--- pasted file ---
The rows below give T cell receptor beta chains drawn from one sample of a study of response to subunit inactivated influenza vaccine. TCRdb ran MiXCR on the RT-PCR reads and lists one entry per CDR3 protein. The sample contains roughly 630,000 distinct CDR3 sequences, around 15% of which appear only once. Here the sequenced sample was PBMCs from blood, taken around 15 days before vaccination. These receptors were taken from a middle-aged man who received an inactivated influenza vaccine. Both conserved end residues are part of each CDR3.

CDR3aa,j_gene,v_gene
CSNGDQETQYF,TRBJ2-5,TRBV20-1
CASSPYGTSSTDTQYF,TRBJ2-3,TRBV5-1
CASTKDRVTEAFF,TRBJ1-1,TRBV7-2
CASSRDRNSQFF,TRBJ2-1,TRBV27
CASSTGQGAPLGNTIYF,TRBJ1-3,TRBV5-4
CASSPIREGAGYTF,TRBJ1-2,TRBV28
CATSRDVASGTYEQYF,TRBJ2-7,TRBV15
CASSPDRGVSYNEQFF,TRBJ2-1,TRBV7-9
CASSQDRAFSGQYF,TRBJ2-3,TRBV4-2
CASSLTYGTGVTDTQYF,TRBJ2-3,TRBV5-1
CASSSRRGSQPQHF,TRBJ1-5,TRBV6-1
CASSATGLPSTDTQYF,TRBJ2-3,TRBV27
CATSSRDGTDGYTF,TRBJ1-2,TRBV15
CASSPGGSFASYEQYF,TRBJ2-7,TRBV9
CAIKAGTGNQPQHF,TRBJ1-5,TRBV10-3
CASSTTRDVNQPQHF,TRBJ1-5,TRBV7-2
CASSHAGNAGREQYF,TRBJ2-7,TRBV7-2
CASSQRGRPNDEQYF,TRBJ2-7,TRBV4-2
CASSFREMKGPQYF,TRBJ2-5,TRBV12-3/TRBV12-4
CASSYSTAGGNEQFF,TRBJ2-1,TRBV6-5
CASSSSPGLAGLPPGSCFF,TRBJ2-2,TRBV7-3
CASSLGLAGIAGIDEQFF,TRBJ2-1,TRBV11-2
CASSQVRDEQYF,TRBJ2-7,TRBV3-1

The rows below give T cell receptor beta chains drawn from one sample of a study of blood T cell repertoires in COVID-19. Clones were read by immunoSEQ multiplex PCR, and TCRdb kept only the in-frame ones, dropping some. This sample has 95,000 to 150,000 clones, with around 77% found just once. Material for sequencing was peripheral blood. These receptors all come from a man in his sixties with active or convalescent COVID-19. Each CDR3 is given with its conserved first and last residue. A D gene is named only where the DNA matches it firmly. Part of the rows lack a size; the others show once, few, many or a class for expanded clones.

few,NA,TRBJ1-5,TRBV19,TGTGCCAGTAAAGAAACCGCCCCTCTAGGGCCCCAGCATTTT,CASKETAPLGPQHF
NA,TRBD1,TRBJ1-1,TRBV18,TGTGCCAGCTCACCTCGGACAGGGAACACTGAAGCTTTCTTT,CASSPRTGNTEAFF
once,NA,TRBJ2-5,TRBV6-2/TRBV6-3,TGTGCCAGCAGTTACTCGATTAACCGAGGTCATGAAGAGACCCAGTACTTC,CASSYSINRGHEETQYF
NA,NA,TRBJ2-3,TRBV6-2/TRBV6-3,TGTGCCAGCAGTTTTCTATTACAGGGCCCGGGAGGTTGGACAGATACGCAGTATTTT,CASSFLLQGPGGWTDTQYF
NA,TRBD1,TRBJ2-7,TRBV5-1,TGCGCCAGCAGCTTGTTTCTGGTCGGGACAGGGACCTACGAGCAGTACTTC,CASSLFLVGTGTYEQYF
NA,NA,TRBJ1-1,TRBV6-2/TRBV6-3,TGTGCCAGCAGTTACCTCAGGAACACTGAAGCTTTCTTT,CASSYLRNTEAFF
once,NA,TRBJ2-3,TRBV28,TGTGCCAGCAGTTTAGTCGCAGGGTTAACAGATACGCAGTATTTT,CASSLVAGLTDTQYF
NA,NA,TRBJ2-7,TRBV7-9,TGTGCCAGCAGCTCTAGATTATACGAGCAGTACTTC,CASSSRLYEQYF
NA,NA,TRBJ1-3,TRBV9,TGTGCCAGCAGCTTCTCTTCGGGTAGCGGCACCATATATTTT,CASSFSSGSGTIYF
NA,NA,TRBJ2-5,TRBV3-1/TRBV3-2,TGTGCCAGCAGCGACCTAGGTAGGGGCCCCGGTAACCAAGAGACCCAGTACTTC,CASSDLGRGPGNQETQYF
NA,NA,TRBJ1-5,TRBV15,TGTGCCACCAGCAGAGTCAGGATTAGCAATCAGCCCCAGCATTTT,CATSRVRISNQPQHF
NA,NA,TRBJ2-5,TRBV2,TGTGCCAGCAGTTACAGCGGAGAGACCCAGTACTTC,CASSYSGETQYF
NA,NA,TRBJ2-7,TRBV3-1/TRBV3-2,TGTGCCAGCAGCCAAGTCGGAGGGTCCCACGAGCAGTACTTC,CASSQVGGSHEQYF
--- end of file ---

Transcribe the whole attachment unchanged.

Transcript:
The rows below give T cell receptor beta chains drawn from one sample of a study of response to subunit inactivated influenza vaccine. TCRdb ran MiXCR on the RT-PCR reads and lists one entry per CDR3 protein. The sample contains roughly 630,000 distinct CDR3 sequences, around 15% of which appear only once. Here the sequenced sample was PBMCs from blood, taken around 15 days before vaccination. These receptors were taken from a middle-aged man who received an inactivated influenza vaccine. Both conserved end residues are part of each CDR3.

CDR3aa,j_gene,v_gene
CSNGDQETQYF,TRBJ2-5,TRBV20-1
CASSPYGTSSTDTQYF,TRBJ2-3,TRBV5-1
CASTKDRVTEAFF,TRBJ1-1,TRBV7-2
CASSRDRNSQFF,TRBJ2-1,TRBV27
CASSTGQGAPLGNTIYF,TRBJ1-3,TRBV5-4
CASSPIREGAGYTF,TRBJ1-2,TRBV28
CATSRDVASGTYEQYF,TRBJ2-7,TRBV15
CASSPDRGVSYNEQFF,TRBJ2-1,TRBV7-9
CASSQDRAFSGQYF,TRBJ2-3,TRBV4-2
CASSLTYGTGVTDTQYF,TRBJ2-3,TRBV5-1
CASSSRRGSQPQHF,TRBJ1-5,TRBV6-1
CASSATGLPSTDTQYF,TRBJ2-3,TRBV27
CATSSRDGTDGYTF,TRBJ1-2,TRBV15
CASSPGGSFASYEQYF,TRBJ2-7,TRBV9
CAIKAGTGNQPQHF,TRBJ1-5,TRBV10-3
CASSTTRDVNQPQHF,TRBJ1-5,TRBV7-2
CASSHAGNAGREQYF,TRBJ2-7,TRBV7-2
CASSQRGRPNDEQYF,TRBJ2-7,TRBV4-2
CASSFREMKGPQYF,TRBJ2-5,TRBV12-3/TRBV12-4
CASSYSTAGGNEQFF,TRBJ2-1,TRBV6-5
CASSSSPGLAGLPPGSCFF,TRBJ2-2,TRBV7-3
CASSLGLAGIAGIDEQFF,TRBJ2-1,TRBV11-2
CASSQVRDEQYF,TRBJ2-7,TRBV3-1

The rows below give T cell receptor beta chains drawn from one sample of a study of blood T cell repertoires in COVID-19. Clones were read by immunoSEQ multiplex PCR, and TCRdb kept only the in-frame ones, dropping some. This sample has 95,000 to 150,000 clones, with around 77% found just once. Material for sequencing was peripheral blood. These receptors all come from a man in his sixties with active or convalescent COVID-19. Each CDR3 is given with its conserved first and last residue. A D gene is named only where the DNA matches it firmly. Part of the rows lack a size; the others show once, few, many or a class for expanded clones.

few,NA,TRBJ1-5,TRBV19,TGTGCCAGTAAAGAAACCGCCCCTCTAGGGCCCCAGCATTTT,CASKETAPLGPQHF
NA,TRBD1,TRBJ1-1,TRBV18,TGTGCCAGCTCACCTCGGACAGGGAACACTGAAGCTTTCTTT,CASSPRTGNTEAFF
once,NA,TRBJ2-5,TRBV6-2/TRBV6-3,TGTGCCAGCAGTTACTCGATTAACCGAGGTCATGAAGAGACCCAGTACTTC,CASSYSINRGHEETQYF
NA,NA,TRBJ2-3,TRBV6-2/TRBV6-3,TGTGCCAGCAGTTTTCTATTACAGGGCCCGGGAGGTTGGACAGATACGCAGTATTTT,CASSFLLQGPGGWTDTQYF
NA,TRBD1,TRBJ2-7,TRBV5-1,TGCGCCAGCAGCTTGTTTCTGGTCGGGACAGGGACCTACGAGCAGTACTTC,CASSLFLVGTGTYEQYF
NA,NA,TRBJ1-1,TRBV6-2/TRBV6-3,TGTGCCAGCAGTTACCTCAGGAACACTGAAGCTTTCTTT,CASSYLRNTEAFF
once,NA,TRBJ2-3,TRBV28,TGTGCCAGCAGTTTAGTCGCAGGGTTAACAGATACGCAGTATTTT,CASSLVAGLTDTQYF
NA,NA,TRBJ2-7,TRBV7-9,TGTGCCAGCAGCTCTAGATTATACGAGCAGTACTTC,CASSSRLYEQYF
NA,NA,TRBJ1-3,TRBV9,TGTGCCAGCAGCTTCTCTTCGGGTAGCGGCACCATATATTTT,CASSFSSGSGTIYF
NA,NA,TRBJ2-5,TRBV3-1/TRBV3-2,TGTGCCAGCAGCGACCTAGGTAGGGGCCCCGGTAACCAAGAGACCCAGTACTTC,CASSDLGRGPGNQETQYF
NA,NA,TRBJ1-5,TRBV15,TGTGCCACCAGCAGAGTCAGGATTAGCAATCAGCCCCAGCATTTT,CATSRVRISNQPQHF
NA,NA,TRBJ2-5,TRBV2,TGTGCCAGCAGTTACAGCGGAGAGACCCAGTACTTC,CASSYSGETQYF
NA,NA,TRBJ2-7,TRBV3-1/TRBV3-2,TGTGCCAGCAGCCAAGTCGGAGGGTCCCACGAGCAGTACTTC,CASSQVGGSHEQYF